July 27, 2013 (KAMPALA) – Some 10,000 people have attended a day-long memorial service in Uganda on Sunday for Australia’s Irene Gleeson who dedicated more than 20 years of her life to help children traumatised by war.
- Irene Gleeson worked with orphaned and traumatised children in Uganda for more than 20 years (Photo: IGF)
“Mama Irene” as she was affectionately known died in Sydney last Sunday from cancer, aged 68.
She is remembered for her work with orphaned children and those abducted by Joseph Kony’s Lord’s Resistance Army (LRA).
Uganda’s foreign minister, Henry Okello, and several MPs were among the mourners who attended the service on the grounds of the Irene Gleeson Foundation (IGF) at Kitgum, about seven hours north of the capital, Kampala
After hearing about the plight of orphans in Uganda back in 1989, Gleeson sold her beachside home and all her possessions and moved to the country’s war-torn northern region.
After arriving in Uganda from Australia in 1991, she towed her caravan 500 kilometres from Kampala to the Sudan border.
Under Kony’s notorious reign of terror in northern Uganda, whole communities were terrorised, maimed and destroyed, while more than 60,000 children were forced to fight in a brutal two-decades-long armed conflict.
The International Criminal Court (ICC) is currently pursuing Kony and those in the senior ranks of the LRA for alleged crimes against humanity.
Gleeson’s organisation fed, housed and educated an estimated 6,000 orphans or destitute children while working on the frontline throughout the conflict.
During much of that time she lived alone in her caravan at Kitgum, while building several primary schools and two vocational colleges.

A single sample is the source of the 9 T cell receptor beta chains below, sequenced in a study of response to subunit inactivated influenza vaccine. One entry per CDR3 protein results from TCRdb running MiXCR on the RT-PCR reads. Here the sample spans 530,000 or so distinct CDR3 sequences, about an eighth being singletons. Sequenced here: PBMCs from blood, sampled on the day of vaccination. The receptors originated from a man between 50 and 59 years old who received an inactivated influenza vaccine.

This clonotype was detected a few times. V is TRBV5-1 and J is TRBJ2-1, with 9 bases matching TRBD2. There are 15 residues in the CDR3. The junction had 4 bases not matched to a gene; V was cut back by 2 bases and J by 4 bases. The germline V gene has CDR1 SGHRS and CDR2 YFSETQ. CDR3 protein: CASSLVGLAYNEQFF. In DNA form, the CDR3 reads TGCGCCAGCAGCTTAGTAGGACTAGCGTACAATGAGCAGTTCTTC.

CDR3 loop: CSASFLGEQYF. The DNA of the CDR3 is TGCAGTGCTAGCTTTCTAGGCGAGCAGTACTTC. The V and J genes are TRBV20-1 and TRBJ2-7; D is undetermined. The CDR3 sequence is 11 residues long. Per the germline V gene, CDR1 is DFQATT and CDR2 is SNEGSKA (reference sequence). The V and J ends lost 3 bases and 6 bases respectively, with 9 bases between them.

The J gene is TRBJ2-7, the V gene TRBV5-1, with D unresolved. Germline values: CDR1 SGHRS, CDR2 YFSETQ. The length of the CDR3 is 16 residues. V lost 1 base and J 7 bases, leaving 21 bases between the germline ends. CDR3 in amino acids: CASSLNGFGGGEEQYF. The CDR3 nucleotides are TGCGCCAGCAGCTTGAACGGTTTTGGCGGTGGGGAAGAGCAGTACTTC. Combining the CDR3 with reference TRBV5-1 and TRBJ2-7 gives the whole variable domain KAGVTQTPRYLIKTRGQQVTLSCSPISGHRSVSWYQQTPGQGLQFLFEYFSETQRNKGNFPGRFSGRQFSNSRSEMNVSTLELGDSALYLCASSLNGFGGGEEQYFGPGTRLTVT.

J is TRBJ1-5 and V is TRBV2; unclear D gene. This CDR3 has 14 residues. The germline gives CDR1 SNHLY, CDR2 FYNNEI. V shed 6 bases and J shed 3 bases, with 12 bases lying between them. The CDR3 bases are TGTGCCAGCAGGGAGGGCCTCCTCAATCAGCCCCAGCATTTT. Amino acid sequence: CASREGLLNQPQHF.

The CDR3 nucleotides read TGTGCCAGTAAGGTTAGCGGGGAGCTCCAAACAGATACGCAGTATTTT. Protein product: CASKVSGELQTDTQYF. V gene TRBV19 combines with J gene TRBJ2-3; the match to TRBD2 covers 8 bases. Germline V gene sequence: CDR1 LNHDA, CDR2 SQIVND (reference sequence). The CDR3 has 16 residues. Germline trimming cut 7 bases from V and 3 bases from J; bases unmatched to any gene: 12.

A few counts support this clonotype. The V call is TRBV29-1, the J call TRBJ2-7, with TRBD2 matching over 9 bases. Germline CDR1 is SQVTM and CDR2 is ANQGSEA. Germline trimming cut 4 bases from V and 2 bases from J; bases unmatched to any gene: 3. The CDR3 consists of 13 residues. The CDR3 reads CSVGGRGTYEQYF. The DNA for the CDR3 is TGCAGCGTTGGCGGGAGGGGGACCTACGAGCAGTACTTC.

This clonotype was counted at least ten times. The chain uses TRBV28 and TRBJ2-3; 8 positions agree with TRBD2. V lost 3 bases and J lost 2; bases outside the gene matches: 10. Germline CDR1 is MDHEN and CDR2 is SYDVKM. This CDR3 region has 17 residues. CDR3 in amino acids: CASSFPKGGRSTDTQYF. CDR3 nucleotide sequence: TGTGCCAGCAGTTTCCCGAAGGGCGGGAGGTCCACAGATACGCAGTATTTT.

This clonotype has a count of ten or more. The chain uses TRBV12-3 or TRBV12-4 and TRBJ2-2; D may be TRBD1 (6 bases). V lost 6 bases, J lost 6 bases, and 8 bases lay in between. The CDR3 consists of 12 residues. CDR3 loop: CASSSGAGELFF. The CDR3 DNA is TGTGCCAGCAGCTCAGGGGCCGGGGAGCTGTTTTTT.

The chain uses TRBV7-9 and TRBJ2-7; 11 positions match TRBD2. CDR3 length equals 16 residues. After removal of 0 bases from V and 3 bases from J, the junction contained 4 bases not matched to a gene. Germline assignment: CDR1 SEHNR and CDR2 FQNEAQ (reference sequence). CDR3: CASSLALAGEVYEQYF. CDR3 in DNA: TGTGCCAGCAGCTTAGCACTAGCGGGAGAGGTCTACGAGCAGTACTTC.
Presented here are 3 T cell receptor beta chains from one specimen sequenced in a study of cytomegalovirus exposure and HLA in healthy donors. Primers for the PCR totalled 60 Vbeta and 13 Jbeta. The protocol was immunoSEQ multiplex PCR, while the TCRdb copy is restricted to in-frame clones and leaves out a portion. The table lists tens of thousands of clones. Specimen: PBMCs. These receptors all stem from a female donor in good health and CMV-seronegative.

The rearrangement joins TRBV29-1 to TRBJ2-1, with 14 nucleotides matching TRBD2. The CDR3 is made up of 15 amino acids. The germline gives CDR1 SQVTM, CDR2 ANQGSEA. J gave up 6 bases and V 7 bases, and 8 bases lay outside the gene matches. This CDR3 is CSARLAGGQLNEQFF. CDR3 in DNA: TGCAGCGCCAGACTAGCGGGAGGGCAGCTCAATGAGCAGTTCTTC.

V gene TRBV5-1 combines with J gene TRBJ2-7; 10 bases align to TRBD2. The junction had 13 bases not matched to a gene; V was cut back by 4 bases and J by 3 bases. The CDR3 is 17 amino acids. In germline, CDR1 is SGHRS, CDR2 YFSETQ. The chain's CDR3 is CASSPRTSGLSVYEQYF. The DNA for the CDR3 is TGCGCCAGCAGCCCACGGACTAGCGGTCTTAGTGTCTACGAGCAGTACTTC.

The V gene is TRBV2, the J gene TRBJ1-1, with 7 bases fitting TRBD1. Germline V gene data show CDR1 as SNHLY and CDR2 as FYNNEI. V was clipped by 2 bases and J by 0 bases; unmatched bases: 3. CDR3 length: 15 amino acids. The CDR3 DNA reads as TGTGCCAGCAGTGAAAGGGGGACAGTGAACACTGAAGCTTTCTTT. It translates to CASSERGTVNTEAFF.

In 2009, Gleeson was made an Officer of the Order of Australia in recognition of her tireless work in health, education, HIV awareness and vocational training.
Gleeson, who leaves behind four children and 15 grandchildren, never knew her father and married at 16, a year after her mother’s death. She endured a devastating divorce 20 years later.
When Gleeson first arrived in Kitgum, 40 kilometres from the Sudan border, she found a community ravaged by war and struggling for survival in a harsh environment.
Her Christian-based IGF established itself in the area and now has 8,000 children in its care and 450 staff supported through Australian and US donors.
In an interview with Australia’s Fairfax Media, IGF’s executive director, John-Paul Kiffasi, said Gleeson was adamant that Ugandan children should have the same conditions as those in Australia.
“She gave away her children’s inheritance, sold her home in Sydney and came into a war zone to set up a caravan in the bush. She first gathered 50 kids under a mango tree and fed them, clothed them and educated them”, he said.
“Twenty years later we now have had more than 20,000 gone through these doors. The first 50 are now managers at our four schools, one became a doctor and four are nurses”, he added.
More than 6,000 past and current IGF students, scores of locals, dignitaries and numerous representatives from international and local non-governmental organisations were in attendance at the memorial service.
Australia’s foreign affairs minister, Bob Carr, also sent a tribute on behalf of the Australian people and government.
In a statement on its website, IGF said Gleeson would be remembered in Uganda as a hero and that the organisation was committed to continuing her work in the region.
“The team at IGF, out of the love and enormous respect we have for Irene, want to say that more than ever our desire is to see Irene’s dream continue for years to come. We want to see many more children in Kitgum receive the love and support that Irene would have wanted to give them. We want to see the families of Kitgum have a future and a hope”, the statement said.
A funeral service for Gleeson will be held on Monday in Sydney.